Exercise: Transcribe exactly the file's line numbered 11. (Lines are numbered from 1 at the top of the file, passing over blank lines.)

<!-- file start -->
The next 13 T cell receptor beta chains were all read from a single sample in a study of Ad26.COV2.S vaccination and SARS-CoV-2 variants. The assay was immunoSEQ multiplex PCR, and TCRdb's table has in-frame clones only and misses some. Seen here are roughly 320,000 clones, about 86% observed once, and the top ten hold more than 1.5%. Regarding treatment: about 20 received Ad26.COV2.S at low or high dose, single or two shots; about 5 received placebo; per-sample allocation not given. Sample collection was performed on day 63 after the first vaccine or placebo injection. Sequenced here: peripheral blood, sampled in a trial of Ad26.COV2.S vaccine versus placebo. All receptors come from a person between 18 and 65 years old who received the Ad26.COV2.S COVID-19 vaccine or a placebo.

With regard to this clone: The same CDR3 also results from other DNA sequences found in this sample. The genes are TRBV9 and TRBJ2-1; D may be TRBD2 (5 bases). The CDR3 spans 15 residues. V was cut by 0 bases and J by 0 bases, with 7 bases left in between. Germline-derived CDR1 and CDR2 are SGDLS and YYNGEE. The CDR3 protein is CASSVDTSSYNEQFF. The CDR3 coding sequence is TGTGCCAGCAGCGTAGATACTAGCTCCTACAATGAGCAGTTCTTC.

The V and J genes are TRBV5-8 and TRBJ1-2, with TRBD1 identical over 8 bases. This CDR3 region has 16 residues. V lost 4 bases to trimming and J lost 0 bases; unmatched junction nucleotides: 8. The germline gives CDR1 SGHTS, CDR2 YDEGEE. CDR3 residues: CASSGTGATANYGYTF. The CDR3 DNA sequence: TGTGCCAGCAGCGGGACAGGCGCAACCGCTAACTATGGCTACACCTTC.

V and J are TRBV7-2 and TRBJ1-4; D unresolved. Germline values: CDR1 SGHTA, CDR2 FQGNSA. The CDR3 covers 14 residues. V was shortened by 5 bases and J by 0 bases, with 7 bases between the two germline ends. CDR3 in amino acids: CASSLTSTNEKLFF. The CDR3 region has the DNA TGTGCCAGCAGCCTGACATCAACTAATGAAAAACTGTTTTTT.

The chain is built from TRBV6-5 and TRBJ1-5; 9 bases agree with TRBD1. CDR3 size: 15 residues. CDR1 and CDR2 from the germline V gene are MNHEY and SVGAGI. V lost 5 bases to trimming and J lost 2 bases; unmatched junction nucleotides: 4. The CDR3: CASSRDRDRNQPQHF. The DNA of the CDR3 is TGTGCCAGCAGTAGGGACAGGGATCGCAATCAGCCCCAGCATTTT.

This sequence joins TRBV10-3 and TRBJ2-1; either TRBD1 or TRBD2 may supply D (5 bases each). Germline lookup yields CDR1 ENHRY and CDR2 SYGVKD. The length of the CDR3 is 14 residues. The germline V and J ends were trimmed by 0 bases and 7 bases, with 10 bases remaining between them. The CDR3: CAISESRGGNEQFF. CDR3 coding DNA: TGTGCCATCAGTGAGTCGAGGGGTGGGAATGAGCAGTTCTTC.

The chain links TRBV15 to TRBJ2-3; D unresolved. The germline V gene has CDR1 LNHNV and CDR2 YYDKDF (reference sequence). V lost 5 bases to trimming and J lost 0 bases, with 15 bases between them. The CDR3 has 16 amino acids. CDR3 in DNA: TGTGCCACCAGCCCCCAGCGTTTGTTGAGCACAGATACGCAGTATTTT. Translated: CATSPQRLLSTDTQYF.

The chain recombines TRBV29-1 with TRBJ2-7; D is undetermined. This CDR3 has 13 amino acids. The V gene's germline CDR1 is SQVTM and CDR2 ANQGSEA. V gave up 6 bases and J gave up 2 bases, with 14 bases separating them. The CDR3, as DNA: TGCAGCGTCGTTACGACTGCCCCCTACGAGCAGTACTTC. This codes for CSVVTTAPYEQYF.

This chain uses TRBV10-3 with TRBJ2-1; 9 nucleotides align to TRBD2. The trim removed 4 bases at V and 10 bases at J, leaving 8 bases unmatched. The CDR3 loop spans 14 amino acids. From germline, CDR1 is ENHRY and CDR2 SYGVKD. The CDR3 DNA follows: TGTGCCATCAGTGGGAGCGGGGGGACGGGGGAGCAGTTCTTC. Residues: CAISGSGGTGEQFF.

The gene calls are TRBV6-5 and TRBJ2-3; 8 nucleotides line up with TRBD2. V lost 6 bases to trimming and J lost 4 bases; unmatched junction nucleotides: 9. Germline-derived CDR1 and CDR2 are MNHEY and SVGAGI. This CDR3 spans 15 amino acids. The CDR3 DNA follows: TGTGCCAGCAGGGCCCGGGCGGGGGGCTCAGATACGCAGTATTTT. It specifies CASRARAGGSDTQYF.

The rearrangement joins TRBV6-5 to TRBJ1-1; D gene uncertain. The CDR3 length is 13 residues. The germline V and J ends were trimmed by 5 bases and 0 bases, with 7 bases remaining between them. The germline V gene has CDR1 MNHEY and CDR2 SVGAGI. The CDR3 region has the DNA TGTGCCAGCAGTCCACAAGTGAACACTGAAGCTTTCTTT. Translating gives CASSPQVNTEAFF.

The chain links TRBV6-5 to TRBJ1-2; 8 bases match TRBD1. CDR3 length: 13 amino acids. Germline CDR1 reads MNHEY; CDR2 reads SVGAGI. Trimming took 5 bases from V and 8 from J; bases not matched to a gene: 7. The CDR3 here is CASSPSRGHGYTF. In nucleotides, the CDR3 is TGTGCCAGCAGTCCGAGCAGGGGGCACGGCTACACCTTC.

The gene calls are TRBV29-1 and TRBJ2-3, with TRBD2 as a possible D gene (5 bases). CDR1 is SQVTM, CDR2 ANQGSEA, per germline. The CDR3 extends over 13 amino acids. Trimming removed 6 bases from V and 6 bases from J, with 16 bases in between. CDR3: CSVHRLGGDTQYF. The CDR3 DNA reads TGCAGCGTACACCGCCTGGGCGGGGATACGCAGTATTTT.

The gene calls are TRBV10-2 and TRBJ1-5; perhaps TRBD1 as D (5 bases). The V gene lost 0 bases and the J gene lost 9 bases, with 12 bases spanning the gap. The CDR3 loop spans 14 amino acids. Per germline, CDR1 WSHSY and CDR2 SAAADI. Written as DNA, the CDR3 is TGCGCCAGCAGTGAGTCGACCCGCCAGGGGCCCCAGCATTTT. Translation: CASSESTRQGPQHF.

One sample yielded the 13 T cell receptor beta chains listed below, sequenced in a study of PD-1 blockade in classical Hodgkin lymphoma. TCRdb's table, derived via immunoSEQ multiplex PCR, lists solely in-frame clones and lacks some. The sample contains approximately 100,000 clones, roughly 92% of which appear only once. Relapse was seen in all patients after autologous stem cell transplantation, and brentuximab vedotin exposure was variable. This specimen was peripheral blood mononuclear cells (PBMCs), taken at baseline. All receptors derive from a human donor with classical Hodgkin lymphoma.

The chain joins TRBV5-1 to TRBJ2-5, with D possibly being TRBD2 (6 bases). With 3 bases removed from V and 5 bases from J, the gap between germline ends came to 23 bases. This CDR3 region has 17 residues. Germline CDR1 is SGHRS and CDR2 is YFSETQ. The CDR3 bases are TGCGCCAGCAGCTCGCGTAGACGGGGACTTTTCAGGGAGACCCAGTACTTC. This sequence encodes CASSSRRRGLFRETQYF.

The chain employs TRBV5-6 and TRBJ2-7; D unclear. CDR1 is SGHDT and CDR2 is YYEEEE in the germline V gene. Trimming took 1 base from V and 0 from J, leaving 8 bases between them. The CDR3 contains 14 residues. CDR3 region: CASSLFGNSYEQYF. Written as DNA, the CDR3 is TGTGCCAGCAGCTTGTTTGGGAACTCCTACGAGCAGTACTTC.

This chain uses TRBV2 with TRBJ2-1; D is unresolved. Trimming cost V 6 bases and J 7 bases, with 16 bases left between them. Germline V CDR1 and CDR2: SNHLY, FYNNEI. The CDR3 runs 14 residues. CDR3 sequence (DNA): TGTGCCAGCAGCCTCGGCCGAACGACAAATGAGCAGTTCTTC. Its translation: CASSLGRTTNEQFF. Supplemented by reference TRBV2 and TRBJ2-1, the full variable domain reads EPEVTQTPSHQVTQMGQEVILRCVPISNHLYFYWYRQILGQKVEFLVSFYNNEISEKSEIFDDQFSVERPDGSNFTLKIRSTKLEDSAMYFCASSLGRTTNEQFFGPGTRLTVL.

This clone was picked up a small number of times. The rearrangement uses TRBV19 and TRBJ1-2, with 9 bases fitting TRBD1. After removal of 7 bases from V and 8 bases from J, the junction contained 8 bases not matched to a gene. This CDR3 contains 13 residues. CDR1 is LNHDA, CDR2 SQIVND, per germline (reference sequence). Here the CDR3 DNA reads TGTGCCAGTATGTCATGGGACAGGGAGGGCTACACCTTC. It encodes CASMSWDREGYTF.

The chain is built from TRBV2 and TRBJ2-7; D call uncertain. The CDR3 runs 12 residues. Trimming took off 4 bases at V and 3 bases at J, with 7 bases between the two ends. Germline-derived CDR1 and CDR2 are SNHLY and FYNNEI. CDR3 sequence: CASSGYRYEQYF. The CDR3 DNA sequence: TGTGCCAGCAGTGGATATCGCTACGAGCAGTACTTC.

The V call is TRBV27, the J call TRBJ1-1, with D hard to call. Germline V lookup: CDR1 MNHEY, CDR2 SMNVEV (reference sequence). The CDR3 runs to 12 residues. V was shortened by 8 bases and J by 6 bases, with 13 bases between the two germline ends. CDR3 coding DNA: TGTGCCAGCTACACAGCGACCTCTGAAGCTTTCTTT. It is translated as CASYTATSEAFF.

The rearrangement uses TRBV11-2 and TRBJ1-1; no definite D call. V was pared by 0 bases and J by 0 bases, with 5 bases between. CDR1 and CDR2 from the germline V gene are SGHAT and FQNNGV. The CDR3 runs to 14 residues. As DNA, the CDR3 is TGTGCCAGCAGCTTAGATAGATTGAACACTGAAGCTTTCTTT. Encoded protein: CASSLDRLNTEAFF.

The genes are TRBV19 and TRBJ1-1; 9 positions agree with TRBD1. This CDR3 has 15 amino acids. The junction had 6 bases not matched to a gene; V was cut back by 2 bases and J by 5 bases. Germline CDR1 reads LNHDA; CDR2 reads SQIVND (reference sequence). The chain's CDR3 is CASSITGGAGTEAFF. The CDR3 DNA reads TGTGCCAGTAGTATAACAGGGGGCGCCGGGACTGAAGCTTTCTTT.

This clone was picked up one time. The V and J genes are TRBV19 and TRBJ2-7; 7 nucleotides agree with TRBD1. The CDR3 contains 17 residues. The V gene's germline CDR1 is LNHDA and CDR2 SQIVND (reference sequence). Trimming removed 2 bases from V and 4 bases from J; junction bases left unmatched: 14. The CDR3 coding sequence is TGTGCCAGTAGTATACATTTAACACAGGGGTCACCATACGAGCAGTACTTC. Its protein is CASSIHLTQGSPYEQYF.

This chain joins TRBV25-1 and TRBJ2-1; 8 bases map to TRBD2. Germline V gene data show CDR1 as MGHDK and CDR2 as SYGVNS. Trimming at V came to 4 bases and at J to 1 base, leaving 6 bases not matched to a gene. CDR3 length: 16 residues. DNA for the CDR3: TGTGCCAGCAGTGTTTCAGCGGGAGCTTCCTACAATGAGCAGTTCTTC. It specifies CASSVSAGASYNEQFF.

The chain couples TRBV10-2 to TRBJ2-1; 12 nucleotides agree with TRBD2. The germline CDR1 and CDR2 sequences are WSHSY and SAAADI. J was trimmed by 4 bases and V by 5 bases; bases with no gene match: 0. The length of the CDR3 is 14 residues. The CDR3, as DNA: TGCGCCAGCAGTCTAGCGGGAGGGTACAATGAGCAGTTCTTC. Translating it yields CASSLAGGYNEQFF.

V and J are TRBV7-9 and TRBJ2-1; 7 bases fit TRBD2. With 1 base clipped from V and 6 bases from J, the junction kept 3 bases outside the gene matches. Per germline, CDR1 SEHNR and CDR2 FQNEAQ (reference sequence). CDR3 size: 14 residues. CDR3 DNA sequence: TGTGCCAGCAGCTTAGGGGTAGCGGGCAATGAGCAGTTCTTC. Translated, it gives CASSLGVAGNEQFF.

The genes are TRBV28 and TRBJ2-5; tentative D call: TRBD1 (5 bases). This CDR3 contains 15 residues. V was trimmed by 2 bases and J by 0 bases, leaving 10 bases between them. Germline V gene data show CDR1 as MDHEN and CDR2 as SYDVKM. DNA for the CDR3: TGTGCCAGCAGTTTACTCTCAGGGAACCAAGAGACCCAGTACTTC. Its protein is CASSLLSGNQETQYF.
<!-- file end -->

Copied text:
The rearrangement joins TRBV6-5 to TRBJ1-1; D gene uncertain. The CDR3 length is 13 residues. The germline V and J ends were trimmed by 5 bases and 0 bases, with 7 bases remaining between them. The germline V gene has CDR1 MNHEY and CDR2 SVGAGI. The CDR3 region has the DNA TGTGCCAGCAGTCCACAAGTGAACACTGAAGCTTTCTTT. Translating gives CASSPQVNTEAFF.